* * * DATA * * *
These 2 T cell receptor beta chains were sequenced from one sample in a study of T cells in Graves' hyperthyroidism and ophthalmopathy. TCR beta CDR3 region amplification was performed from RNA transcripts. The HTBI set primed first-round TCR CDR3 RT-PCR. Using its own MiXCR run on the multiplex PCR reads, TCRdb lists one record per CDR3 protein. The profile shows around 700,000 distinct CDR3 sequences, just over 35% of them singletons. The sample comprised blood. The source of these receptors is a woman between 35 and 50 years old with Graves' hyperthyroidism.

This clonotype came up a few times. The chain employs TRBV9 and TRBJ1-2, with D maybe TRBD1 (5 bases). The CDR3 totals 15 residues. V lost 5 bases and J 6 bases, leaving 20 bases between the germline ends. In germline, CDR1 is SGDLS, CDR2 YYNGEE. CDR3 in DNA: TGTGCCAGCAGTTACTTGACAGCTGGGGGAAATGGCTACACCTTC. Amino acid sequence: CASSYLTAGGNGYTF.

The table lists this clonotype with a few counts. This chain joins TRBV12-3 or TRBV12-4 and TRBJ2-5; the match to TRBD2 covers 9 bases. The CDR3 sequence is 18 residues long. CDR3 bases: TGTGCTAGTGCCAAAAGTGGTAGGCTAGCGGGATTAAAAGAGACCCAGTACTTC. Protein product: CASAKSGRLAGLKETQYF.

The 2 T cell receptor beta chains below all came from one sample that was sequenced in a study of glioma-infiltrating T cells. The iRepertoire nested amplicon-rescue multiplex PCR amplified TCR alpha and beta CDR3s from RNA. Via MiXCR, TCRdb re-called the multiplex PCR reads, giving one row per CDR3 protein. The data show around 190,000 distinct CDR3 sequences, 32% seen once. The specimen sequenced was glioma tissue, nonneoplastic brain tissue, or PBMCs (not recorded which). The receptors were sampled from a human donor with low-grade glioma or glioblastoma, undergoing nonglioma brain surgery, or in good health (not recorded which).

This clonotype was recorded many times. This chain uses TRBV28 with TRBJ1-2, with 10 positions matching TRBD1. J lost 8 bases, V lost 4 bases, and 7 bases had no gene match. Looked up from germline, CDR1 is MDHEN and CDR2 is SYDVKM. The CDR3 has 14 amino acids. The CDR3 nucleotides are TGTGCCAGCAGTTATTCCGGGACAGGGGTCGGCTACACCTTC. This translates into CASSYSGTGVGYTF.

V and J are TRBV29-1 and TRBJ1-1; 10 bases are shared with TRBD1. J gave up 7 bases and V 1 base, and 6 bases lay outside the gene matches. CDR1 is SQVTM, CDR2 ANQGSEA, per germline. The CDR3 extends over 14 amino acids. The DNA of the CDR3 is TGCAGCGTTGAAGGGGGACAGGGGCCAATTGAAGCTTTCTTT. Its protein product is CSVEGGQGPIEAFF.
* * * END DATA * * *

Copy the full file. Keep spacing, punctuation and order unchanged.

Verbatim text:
These 2 T cell receptor beta chains were sequenced from one sample in a study of T cells in Graves' hyperthyroidism and ophthalmopathy. TCR beta CDR3 region amplification was performed from RNA transcripts. The HTBI set primed first-round TCR CDR3 RT-PCR. Using its own MiXCR run on the multiplex PCR reads, TCRdb lists one record per CDR3 protein. The profile shows around 700,000 distinct CDR3 sequences, just over 35% of them singletons. The sample comprised blood. The source of these receptors is a woman between 35 and 50 years old with Graves' hyperthyroidism.

This clonotype came up a few times. The chain employs TRBV9 and TRBJ1-2, with D maybe TRBD1 (5 bases). The CDR3 totals 15 residues. V lost 5 bases and J 6 bases, leaving 20 bases between the germline ends. In germline, CDR1 is SGDLS, CDR2 YYNGEE. CDR3 in DNA: TGTGCCAGCAGTTACTTGACAGCTGGGGGAAATGGCTACACCTTC. Amino acid sequence: CASSYLTAGGNGYTF.

The table lists this clonotype with a few counts. This chain joins TRBV12-3 or TRBV12-4 and TRBJ2-5; the match to TRBD2 covers 9 bases. The CDR3 sequence is 18 residues long. CDR3 bases: TGTGCTAGTGCCAAAAGTGGTAGGCTAGCGGGATTAAAAGAGACCCAGTACTTC. Protein product: CASAKSGRLAGLKETQYF.

The 2 T cell receptor beta chains below all came from one sample that was sequenced in a study of glioma-infiltrating T cells. The iRepertoire nested amplicon-rescue multiplex PCR amplified TCR alpha and beta CDR3s from RNA. Via MiXCR, TCRdb re-called the multiplex PCR reads, giving one row per CDR3 protein. The data show around 190,000 distinct CDR3 sequences, 32% seen once. The specimen sequenced was glioma tissue, nonneoplastic brain tissue, or PBMCs (not recorded which). The receptors were sampled from a human donor with low-grade glioma or glioblastoma, undergoing nonglioma brain surgery, or in good health (not recorded which).

This clonotype was recorded many times. This chain uses TRBV28 with TRBJ1-2, with 10 positions matching TRBD1. J lost 8 bases, V lost 4 bases, and 7 bases had no gene match. Looked up from germline, CDR1 is MDHEN and CDR2 is SYDVKM. The CDR3 has 14 amino acids. The CDR3 nucleotides are TGTGCCAGCAGTTATTCCGGGACAGGGGTCGGCTACACCTTC. This translates into CASSYSGTGVGYTF.

V and J are TRBV29-1 and TRBJ1-1; 10 bases are shared with TRBD1. J gave up 7 bases and V 1 base, and 6 bases lay outside the gene matches. CDR1 is SQVTM, CDR2 ANQGSEA, per germline. The CDR3 extends over 14 amino acids. The DNA of the CDR3 is TGCAGCGTTGAAGGGGGACAGGGGCCAATTGAAGCTTTCTTT. Its protein product is CSVEGGQGPIEAFF.